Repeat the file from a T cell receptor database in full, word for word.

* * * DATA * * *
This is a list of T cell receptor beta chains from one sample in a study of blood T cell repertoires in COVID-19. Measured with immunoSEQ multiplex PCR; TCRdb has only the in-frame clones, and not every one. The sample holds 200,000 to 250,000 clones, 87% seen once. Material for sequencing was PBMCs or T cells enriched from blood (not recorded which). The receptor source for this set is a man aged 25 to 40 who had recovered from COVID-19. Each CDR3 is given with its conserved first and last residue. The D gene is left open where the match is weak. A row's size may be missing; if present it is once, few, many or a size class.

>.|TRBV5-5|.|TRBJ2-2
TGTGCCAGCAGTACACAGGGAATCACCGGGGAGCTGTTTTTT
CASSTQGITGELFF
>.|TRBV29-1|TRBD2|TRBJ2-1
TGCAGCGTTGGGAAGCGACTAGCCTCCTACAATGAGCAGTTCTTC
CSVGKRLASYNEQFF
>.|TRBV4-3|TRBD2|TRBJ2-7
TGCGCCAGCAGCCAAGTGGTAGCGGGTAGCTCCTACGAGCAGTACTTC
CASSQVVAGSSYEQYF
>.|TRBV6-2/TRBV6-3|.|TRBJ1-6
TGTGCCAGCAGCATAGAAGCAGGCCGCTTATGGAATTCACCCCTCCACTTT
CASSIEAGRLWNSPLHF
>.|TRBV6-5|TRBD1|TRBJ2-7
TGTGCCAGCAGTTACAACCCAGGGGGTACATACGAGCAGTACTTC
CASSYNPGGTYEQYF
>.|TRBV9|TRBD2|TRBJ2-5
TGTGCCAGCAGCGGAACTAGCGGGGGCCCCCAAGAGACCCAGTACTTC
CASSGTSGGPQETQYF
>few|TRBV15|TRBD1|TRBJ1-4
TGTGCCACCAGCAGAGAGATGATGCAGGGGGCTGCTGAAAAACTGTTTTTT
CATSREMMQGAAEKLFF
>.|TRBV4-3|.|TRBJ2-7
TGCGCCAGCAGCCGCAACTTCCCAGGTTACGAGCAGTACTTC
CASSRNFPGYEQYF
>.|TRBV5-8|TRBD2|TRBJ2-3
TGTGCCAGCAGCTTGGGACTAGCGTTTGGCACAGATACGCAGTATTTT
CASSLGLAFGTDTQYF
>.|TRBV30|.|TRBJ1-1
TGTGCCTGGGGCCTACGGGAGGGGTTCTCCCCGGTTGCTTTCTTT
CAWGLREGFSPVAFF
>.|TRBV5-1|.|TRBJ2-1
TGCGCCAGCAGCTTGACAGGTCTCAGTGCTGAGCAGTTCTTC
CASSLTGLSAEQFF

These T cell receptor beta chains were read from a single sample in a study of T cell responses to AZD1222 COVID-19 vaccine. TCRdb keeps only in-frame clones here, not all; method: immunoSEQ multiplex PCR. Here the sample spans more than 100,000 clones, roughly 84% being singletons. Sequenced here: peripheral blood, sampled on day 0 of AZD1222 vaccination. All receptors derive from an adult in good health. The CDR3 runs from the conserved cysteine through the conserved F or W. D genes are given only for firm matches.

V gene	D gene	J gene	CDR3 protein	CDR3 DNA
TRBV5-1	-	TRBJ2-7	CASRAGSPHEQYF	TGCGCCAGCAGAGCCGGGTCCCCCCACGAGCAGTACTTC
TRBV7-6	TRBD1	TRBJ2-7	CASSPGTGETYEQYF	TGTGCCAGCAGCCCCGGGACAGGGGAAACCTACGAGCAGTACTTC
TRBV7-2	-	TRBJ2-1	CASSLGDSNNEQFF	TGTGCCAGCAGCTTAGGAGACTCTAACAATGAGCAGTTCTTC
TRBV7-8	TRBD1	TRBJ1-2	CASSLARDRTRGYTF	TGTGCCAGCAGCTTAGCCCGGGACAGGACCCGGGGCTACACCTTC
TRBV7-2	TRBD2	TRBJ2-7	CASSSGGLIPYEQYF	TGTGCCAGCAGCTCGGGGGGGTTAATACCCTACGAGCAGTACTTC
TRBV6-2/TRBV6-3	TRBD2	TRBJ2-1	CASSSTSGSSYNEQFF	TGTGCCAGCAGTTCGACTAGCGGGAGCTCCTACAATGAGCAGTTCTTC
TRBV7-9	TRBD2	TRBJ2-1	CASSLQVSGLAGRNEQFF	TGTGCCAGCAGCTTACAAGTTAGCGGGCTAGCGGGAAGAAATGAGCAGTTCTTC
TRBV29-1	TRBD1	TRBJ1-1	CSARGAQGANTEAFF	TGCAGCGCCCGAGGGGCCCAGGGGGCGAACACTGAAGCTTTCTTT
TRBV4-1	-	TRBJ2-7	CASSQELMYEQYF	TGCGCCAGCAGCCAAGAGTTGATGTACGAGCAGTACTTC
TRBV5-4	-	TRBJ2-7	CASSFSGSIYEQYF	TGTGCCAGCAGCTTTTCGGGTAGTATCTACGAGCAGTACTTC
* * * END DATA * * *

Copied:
This is a list of T cell receptor beta chains from one sample in a study of blood T cell repertoires in COVID-19. Measured with immunoSEQ multiplex PCR; TCRdb has only the in-frame clones, and not every one. The sample holds 200,000 to 250,000 clones, 87% seen once. Material for sequencing was PBMCs or T cells enriched from blood (not recorded which). The receptor source for this set is a man aged 25 to 40 who had recovered from COVID-19. Each CDR3 is given with its conserved first and last residue. The D gene is left open where the match is weak. A row's size may be missing; if present it is once, few, many or a size class.

>.|TRBV5-5|.|TRBJ2-2
TGTGCCAGCAGTACACAGGGAATCACCGGGGAGCTGTTTTTT
CASSTQGITGELFF
>.|TRBV29-1|TRBD2|TRBJ2-1
TGCAGCGTTGGGAAGCGACTAGCCTCCTACAATGAGCAGTTCTTC
CSVGKRLASYNEQFF
>.|TRBV4-3|TRBD2|TRBJ2-7
TGCGCCAGCAGCCAAGTGGTAGCGGGTAGCTCCTACGAGCAGTACTTC
CASSQVVAGSSYEQYF
>.|TRBV6-2/TRBV6-3|.|TRBJ1-6
TGTGCCAGCAGCATAGAAGCAGGCCGCTTATGGAATTCACCCCTCCACTTT
CASSIEAGRLWNSPLHF
>.|TRBV6-5|TRBD1|TRBJ2-7
TGTGCCAGCAGTTACAACCCAGGGGGTACATACGAGCAGTACTTC
CASSYNPGGTYEQYF
>.|TRBV9|TRBD2|TRBJ2-5
TGTGCCAGCAGCGGAACTAGCGGGGGCCCCCAAGAGACCCAGTACTTC
CASSGTSGGPQETQYF
>few|TRBV15|TRBD1|TRBJ1-4
TGTGCCACCAGCAGAGAGATGATGCAGGGGGCTGCTGAAAAACTGTTTTTT
CATSREMMQGAAEKLFF
>.|TRBV4-3|.|TRBJ2-7
TGCGCCAGCAGCCGCAACTTCCCAGGTTACGAGCAGTACTTC
CASSRNFPGYEQYF
>.|TRBV5-8|TRBD2|TRBJ2-3
TGTGCCAGCAGCTTGGGACTAGCGTTTGGCACAGATACGCAGTATTTT
CASSLGLAFGTDTQYF
>.|TRBV30|.|TRBJ1-1
TGTGCCTGGGGCCTACGGGAGGGGTTCTCCCCGGTTGCTTTCTTT
CAWGLREGFSPVAFF
>.|TRBV5-1|.|TRBJ2-1
TGCGCCAGCAGCTTGACAGGTCTCAGTGCTGAGCAGTTCTTC
CASSLTGLSAEQFF

These T cell receptor beta chains were read from a single sample in a study of T cell responses to AZD1222 COVID-19 vaccine. TCRdb keeps only in-frame clones here, not all; method: immunoSEQ multiplex PCR. Here the sample spans more than 100,000 clones, roughly 84% being singletons. Sequenced here: peripheral blood, sampled on day 0 of AZD1222 vaccination. All receptors derive from an adult in good health. The CDR3 runs from the conserved cysteine through the conserved F or W. D genes are given only for firm matches.

V gene	D gene	J gene	CDR3 protein	CDR3 DNA
TRBV5-1	-	TRBJ2-7	CASRAGSPHEQYF	TGCGCCAGCAGAGCCGGGTCCCCCCACGAGCAGTACTTC
TRBV7-6	TRBD1	TRBJ2-7	CASSPGTGETYEQYF	TGTGCCAGCAGCCCCGGGACAGGGGAAACCTACGAGCAGTACTTC
TRBV7-2	-	TRBJ2-1	CASSLGDSNNEQFF	TGTGCCAGCAGCTTAGGAGACTCTAACAATGAGCAGTTCTTC
TRBV7-8	TRBD1	TRBJ1-2	CASSLARDRTRGYTF	TGTGCCAGCAGCTTAGCCCGGGACAGGACCCGGGGCTACACCTTC
TRBV7-2	TRBD2	TRBJ2-7	CASSSGGLIPYEQYF	TGTGCCAGCAGCTCGGGGGGGTTAATACCCTACGAGCAGTACTTC
TRBV6-2/TRBV6-3	TRBD2	TRBJ2-1	CASSSTSGSSYNEQFF	TGTGCCAGCAGTTCGACTAGCGGGAGCTCCTACAATGAGCAGTTCTTC
TRBV7-9	TRBD2	TRBJ2-1	CASSLQVSGLAGRNEQFF	TGTGCCAGCAGCTTACAAGTTAGCGGGCTAGCGGGAAGAAATGAGCAGTTCTTC
TRBV29-1	TRBD1	TRBJ1-1	CSARGAQGANTEAFF	TGCAGCGCCCGAGGGGCCCAGGGGGCGAACACTGAAGCTTTCTTT
TRBV4-1	-	TRBJ2-7	CASSQELMYEQYF	TGCGCCAGCAGCCAAGAGTTGATGTACGAGCAGTACTTC
TRBV5-4	-	TRBJ2-7	CASSFSGSIYEQYF	TGTGCCAGCAGCTTTTCGGGTAGTATCTACGAGCAGTACTTC